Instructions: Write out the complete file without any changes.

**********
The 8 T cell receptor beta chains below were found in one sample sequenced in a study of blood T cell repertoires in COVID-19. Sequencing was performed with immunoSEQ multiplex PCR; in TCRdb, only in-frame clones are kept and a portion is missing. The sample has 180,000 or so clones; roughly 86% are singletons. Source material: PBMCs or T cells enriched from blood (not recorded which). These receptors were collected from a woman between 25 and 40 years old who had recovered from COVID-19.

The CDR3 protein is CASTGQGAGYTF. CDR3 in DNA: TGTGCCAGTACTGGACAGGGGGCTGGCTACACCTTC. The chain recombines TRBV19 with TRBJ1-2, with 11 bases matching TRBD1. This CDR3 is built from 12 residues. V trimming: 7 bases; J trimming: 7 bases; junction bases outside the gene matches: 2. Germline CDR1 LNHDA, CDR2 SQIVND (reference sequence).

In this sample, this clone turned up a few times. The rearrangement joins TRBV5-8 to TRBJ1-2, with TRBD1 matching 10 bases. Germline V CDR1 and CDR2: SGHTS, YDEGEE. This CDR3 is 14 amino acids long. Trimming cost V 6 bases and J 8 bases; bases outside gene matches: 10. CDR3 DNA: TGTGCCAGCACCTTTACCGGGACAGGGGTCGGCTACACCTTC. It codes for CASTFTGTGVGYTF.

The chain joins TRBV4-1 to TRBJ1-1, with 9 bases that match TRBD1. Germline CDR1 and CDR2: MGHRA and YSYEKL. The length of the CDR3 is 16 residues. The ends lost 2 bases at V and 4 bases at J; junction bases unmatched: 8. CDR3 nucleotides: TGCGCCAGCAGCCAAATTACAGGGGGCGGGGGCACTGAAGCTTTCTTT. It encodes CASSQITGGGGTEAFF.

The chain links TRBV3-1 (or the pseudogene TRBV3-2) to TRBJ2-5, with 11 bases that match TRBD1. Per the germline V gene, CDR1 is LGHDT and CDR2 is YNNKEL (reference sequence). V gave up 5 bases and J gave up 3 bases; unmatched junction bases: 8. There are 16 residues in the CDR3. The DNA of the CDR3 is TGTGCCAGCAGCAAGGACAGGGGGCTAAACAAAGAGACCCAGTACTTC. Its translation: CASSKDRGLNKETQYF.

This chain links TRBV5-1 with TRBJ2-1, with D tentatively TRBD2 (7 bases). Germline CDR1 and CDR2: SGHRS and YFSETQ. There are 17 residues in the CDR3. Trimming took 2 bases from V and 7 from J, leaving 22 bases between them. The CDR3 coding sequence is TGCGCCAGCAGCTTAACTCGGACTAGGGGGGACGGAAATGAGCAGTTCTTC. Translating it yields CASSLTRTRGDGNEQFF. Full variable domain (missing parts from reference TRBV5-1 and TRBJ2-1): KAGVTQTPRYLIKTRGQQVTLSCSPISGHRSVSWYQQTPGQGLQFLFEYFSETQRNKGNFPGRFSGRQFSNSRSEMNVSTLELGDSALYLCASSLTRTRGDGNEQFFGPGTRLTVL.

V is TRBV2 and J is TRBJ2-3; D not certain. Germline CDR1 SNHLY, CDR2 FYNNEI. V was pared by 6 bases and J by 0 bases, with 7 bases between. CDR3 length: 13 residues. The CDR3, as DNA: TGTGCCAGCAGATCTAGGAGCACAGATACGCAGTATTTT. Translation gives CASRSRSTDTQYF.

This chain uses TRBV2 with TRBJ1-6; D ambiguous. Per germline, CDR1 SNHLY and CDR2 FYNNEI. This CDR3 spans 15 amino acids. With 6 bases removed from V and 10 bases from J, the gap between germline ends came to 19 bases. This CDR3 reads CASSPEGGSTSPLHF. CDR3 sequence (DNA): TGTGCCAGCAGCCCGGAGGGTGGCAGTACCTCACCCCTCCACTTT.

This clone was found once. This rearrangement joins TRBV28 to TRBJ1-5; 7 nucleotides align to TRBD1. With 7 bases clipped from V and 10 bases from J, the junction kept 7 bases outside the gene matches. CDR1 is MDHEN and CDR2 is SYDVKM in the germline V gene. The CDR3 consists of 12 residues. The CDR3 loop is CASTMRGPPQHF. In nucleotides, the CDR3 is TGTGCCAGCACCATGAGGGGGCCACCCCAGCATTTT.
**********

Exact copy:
The 8 T cell receptor beta chains below were found in one sample sequenced in a study of blood T cell repertoires in COVID-19. Sequencing was performed with immunoSEQ multiplex PCR; in TCRdb, only in-frame clones are kept and a portion is missing. The sample has 180,000 or so clones; roughly 86% are singletons. Source material: PBMCs or T cells enriched from blood (not recorded which). These receptors were collected from a woman between 25 and 40 years old who had recovered from COVID-19.

The CDR3 protein is CASTGQGAGYTF. CDR3 in DNA: TGTGCCAGTACTGGACAGGGGGCTGGCTACACCTTC. The chain recombines TRBV19 with TRBJ1-2, with 11 bases matching TRBD1. This CDR3 is built from 12 residues. V trimming: 7 bases; J trimming: 7 bases; junction bases outside the gene matches: 2. Germline CDR1 LNHDA, CDR2 SQIVND (reference sequence).

In this sample, this clone turned up a few times. The rearrangement joins TRBV5-8 to TRBJ1-2, with TRBD1 matching 10 bases. Germline V CDR1 and CDR2: SGHTS, YDEGEE. This CDR3 is 14 amino acids long. Trimming cost V 6 bases and J 8 bases; bases outside gene matches: 10. CDR3 DNA: TGTGCCAGCACCTTTACCGGGACAGGGGTCGGCTACACCTTC. It codes for CASTFTGTGVGYTF.

The chain joins TRBV4-1 to TRBJ1-1, with 9 bases that match TRBD1. Germline CDR1 and CDR2: MGHRA and YSYEKL. The length of the CDR3 is 16 residues. The ends lost 2 bases at V and 4 bases at J; junction bases unmatched: 8. CDR3 nucleotides: TGCGCCAGCAGCCAAATTACAGGGGGCGGGGGCACTGAAGCTTTCTTT. It encodes CASSQITGGGGTEAFF.

The chain links TRBV3-1 (or the pseudogene TRBV3-2) to TRBJ2-5, with 11 bases that match TRBD1. Per the germline V gene, CDR1 is LGHDT and CDR2 is YNNKEL (reference sequence). V gave up 5 bases and J gave up 3 bases; unmatched junction bases: 8. There are 16 residues in the CDR3. The DNA of the CDR3 is TGTGCCAGCAGCAAGGACAGGGGGCTAAACAAAGAGACCCAGTACTTC. Its translation: CASSKDRGLNKETQYF.

This chain links TRBV5-1 with TRBJ2-1, with D tentatively TRBD2 (7 bases). Germline CDR1 and CDR2: SGHRS and YFSETQ. There are 17 residues in the CDR3. Trimming took 2 bases from V and 7 from J, leaving 22 bases between them. The CDR3 coding sequence is TGCGCCAGCAGCTTAACTCGGACTAGGGGGGACGGAAATGAGCAGTTCTTC. Translating it yields CASSLTRTRGDGNEQFF. Full variable domain (missing parts from reference TRBV5-1 and TRBJ2-1): KAGVTQTPRYLIKTRGQQVTLSCSPISGHRSVSWYQQTPGQGLQFLFEYFSETQRNKGNFPGRFSGRQFSNSRSEMNVSTLELGDSALYLCASSLTRTRGDGNEQFFGPGTRLTVL.

V is TRBV2 and J is TRBJ2-3; D not certain. Germline CDR1 SNHLY, CDR2 FYNNEI. V was pared by 6 bases and J by 0 bases, with 7 bases between. CDR3 length: 13 residues. The CDR3, as DNA: TGTGCCAGCAGATCTAGGAGCACAGATACGCAGTATTTT. Translation gives CASRSRSTDTQYF.

This chain uses TRBV2 with TRBJ1-6; D ambiguous. Per germline, CDR1 SNHLY and CDR2 FYNNEI. This CDR3 spans 15 amino acids. With 6 bases removed from V and 10 bases from J, the gap between germline ends came to 19 bases. This CDR3 reads CASSPEGGSTSPLHF. CDR3 sequence (DNA): TGTGCCAGCAGCCCGGAGGGTGGCAGTACCTCACCCCTCCACTTT.

This clone was found once. This rearrangement joins TRBV28 to TRBJ1-5; 7 nucleotides align to TRBD1. With 7 bases clipped from V and 10 bases from J, the junction kept 7 bases outside the gene matches. CDR1 is MDHEN and CDR2 is SYDVKM in the germline V gene. The CDR3 consists of 12 residues. The CDR3 loop is CASTMRGPPQHF. In nucleotides, the CDR3 is TGTGCCAGCACCATGAGGGGGCCACCCCAGCATTTT.